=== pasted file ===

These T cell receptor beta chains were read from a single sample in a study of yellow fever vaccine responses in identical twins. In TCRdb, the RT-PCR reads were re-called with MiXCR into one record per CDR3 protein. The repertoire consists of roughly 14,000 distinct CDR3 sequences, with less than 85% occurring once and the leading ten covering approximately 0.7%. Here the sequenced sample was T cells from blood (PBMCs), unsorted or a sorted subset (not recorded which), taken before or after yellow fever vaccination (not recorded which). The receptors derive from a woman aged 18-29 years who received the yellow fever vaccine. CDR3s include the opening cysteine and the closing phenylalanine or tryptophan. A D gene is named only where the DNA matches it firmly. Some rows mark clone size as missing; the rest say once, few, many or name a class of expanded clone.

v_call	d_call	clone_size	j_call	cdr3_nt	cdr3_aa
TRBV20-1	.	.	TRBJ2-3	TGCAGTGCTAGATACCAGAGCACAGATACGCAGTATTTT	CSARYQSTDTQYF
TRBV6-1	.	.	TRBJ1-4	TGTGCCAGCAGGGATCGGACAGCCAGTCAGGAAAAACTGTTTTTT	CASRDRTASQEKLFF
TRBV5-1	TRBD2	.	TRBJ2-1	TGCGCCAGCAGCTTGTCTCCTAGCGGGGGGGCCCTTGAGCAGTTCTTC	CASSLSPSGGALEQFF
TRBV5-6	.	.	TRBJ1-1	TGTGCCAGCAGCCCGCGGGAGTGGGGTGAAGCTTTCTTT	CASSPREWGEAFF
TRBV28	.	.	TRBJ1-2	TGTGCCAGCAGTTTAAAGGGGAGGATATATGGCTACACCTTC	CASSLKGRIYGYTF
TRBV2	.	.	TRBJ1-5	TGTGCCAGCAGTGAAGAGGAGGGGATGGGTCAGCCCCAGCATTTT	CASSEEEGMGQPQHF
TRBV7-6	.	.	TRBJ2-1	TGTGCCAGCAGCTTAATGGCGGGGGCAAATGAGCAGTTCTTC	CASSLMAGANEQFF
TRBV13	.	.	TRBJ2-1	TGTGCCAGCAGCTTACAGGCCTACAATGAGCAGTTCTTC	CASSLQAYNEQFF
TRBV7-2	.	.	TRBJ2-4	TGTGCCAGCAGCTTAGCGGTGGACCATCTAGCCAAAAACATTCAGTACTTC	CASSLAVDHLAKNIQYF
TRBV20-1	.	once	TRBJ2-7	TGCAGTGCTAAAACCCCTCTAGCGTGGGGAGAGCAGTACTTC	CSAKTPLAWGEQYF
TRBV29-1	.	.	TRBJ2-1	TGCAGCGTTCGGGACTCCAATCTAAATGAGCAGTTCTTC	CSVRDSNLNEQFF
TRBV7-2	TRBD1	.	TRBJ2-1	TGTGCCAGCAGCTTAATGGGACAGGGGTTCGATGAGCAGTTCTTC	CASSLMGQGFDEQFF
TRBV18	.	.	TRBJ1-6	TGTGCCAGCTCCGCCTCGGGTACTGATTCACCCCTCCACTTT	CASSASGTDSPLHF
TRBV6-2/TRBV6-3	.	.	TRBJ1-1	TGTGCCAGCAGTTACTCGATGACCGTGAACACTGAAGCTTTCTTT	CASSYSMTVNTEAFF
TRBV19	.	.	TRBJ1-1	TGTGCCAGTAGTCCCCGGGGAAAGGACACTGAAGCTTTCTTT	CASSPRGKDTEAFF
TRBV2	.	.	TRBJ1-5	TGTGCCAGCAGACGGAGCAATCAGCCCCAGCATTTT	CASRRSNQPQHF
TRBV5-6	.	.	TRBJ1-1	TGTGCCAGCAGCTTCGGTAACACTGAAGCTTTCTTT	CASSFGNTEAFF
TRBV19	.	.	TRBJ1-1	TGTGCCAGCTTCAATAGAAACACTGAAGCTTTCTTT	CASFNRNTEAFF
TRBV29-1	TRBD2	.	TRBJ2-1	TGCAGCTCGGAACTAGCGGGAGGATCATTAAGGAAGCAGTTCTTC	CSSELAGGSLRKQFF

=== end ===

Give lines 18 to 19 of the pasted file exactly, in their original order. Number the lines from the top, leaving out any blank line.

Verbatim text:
TRBV2	.	.	TRBJ1-5	TGTGCCAGCAGACGGAGCAATCAGCCCCAGCATTTT	CASRRSNQPQHF
TRBV5-6	.	.	TRBJ1-1	TGTGCCAGCAGCTTCGGTAACACTGAAGCTTTCTTT	CASSFGNTEAFF